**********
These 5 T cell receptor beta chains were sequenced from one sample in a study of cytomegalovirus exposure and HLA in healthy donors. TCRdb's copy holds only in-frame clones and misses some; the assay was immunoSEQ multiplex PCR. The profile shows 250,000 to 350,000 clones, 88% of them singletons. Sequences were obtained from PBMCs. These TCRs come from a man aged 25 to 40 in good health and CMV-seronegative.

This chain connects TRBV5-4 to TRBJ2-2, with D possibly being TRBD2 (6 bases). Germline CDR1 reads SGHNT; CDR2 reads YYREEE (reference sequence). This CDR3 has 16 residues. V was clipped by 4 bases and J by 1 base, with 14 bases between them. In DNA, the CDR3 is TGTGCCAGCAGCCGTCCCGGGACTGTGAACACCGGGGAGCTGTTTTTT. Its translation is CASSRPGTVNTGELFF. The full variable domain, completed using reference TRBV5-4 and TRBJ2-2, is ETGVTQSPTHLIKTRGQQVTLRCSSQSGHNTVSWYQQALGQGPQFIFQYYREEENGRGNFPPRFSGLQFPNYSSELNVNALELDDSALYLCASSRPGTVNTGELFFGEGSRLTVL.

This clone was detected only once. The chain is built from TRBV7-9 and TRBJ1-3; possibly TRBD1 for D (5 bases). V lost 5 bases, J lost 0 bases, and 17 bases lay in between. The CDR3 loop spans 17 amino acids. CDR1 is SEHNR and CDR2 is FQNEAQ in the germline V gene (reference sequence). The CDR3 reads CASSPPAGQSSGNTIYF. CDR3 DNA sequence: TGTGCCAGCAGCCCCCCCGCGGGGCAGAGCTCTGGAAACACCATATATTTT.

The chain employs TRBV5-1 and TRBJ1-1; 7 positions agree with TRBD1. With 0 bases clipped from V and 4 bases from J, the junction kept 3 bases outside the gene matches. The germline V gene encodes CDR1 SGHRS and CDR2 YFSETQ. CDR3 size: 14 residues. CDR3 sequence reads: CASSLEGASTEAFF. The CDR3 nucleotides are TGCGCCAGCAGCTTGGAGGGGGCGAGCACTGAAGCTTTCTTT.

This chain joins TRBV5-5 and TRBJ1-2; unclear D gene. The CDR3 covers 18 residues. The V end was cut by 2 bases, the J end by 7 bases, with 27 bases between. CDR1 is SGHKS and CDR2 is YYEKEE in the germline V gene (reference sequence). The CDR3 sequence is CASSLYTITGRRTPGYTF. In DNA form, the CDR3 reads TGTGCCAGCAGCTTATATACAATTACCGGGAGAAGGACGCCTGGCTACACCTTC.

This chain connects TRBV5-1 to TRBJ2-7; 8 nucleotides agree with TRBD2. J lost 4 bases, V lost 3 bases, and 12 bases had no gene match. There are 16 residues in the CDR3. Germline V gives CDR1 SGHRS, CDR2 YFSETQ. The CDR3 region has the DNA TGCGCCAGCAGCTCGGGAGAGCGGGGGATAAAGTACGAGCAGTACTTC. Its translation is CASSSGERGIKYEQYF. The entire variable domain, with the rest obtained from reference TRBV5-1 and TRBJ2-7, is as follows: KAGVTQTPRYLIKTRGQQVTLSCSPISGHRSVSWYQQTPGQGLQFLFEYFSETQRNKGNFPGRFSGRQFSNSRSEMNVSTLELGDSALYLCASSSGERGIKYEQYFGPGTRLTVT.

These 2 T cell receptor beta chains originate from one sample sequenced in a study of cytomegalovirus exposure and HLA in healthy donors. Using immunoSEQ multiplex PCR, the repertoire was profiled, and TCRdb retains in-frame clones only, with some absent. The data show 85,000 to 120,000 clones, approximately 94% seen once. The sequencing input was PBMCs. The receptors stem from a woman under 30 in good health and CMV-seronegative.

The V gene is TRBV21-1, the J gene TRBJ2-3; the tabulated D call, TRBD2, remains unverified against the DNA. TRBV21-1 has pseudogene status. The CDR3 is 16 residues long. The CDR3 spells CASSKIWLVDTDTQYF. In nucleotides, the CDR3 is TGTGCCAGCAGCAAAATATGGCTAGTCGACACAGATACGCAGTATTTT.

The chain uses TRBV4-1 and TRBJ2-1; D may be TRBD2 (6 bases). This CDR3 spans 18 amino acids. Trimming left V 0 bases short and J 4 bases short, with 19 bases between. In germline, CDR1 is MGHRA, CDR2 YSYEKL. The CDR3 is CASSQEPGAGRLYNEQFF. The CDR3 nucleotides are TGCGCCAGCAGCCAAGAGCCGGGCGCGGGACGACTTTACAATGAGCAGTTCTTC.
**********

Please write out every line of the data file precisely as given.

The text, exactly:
These 5 T cell receptor beta chains were sequenced from one sample in a study of cytomegalovirus exposure and HLA in healthy donors. TCRdb's copy holds only in-frame clones and misses some; the assay was immunoSEQ multiplex PCR. The profile shows 250,000 to 350,000 clones, 88% of them singletons. Sequences were obtained from PBMCs. These TCRs come from a man aged 25 to 40 in good health and CMV-seronegative.

This chain connects TRBV5-4 to TRBJ2-2, with D possibly being TRBD2 (6 bases). Germline CDR1 reads SGHNT; CDR2 reads YYREEE (reference sequence). This CDR3 has 16 residues. V was clipped by 4 bases and J by 1 base, with 14 bases between them. In DNA, the CDR3 is TGTGCCAGCAGCCGTCCCGGGACTGTGAACACCGGGGAGCTGTTTTTT. Its translation is CASSRPGTVNTGELFF. The full variable domain, completed using reference TRBV5-4 and TRBJ2-2, is ETGVTQSPTHLIKTRGQQVTLRCSSQSGHNTVSWYQQALGQGPQFIFQYYREEENGRGNFPPRFSGLQFPNYSSELNVNALELDDSALYLCASSRPGTVNTGELFFGEGSRLTVL.

This clone was detected only once. The chain is built from TRBV7-9 and TRBJ1-3; possibly TRBD1 for D (5 bases). V lost 5 bases, J lost 0 bases, and 17 bases lay in between. The CDR3 loop spans 17 amino acids. CDR1 is SEHNR and CDR2 is FQNEAQ in the germline V gene (reference sequence). The CDR3 reads CASSPPAGQSSGNTIYF. CDR3 DNA sequence: TGTGCCAGCAGCCCCCCCGCGGGGCAGAGCTCTGGAAACACCATATATTTT.

The chain employs TRBV5-1 and TRBJ1-1; 7 positions agree with TRBD1. With 0 bases clipped from V and 4 bases from J, the junction kept 3 bases outside the gene matches. The germline V gene encodes CDR1 SGHRS and CDR2 YFSETQ. CDR3 size: 14 residues. CDR3 sequence reads: CASSLEGASTEAFF. The CDR3 nucleotides are TGCGCCAGCAGCTTGGAGGGGGCGAGCACTGAAGCTTTCTTT.

This chain joins TRBV5-5 and TRBJ1-2; unclear D gene. The CDR3 covers 18 residues. The V end was cut by 2 bases, the J end by 7 bases, with 27 bases between. CDR1 is SGHKS and CDR2 is YYEKEE in the germline V gene (reference sequence). The CDR3 sequence is CASSLYTITGRRTPGYTF. In DNA form, the CDR3 reads TGTGCCAGCAGCTTATATACAATTACCGGGAGAAGGACGCCTGGCTACACCTTC.

This chain connects TRBV5-1 to TRBJ2-7; 8 nucleotides agree with TRBD2. J lost 4 bases, V lost 3 bases, and 12 bases had no gene match. There are 16 residues in the CDR3. Germline V gives CDR1 SGHRS, CDR2 YFSETQ. The CDR3 region has the DNA TGCGCCAGCAGCTCGGGAGAGCGGGGGATAAAGTACGAGCAGTACTTC. Its translation is CASSSGERGIKYEQYF. The entire variable domain, with the rest obtained from reference TRBV5-1 and TRBJ2-7, is as follows: KAGVTQTPRYLIKTRGQQVTLSCSPISGHRSVSWYQQTPGQGLQFLFEYFSETQRNKGNFPGRFSGRQFSNSRSEMNVSTLELGDSALYLCASSSGERGIKYEQYFGPGTRLTVT.

These 2 T cell receptor beta chains originate from one sample sequenced in a study of cytomegalovirus exposure and HLA in healthy donors. Using immunoSEQ multiplex PCR, the repertoire was profiled, and TCRdb retains in-frame clones only, with some absent. The data show 85,000 to 120,000 clones, approximately 94% seen once. The sequencing input was PBMCs. The receptors stem from a woman under 30 in good health and CMV-seronegative.

The V gene is TRBV21-1, the J gene TRBJ2-3; the tabulated D call, TRBD2, remains unverified against the DNA. TRBV21-1 has pseudogene status. The CDR3 is 16 residues long. The CDR3 spells CASSKIWLVDTDTQYF. In nucleotides, the CDR3 is TGTGCCAGCAGCAAAATATGGCTAGTCGACACAGATACGCAGTATTTT.

The chain uses TRBV4-1 and TRBJ2-1; D may be TRBD2 (6 bases). This CDR3 spans 18 amino acids. Trimming left V 0 bases short and J 4 bases short, with 19 bases between. In germline, CDR1 is MGHRA, CDR2 YSYEKL. The CDR3 is CASSQEPGAGRLYNEQFF. The CDR3 nucleotides are TGCGCCAGCAGCCAAGAGCCGGGCGCGGGACGACTTTACAATGAGCAGTTCTTC.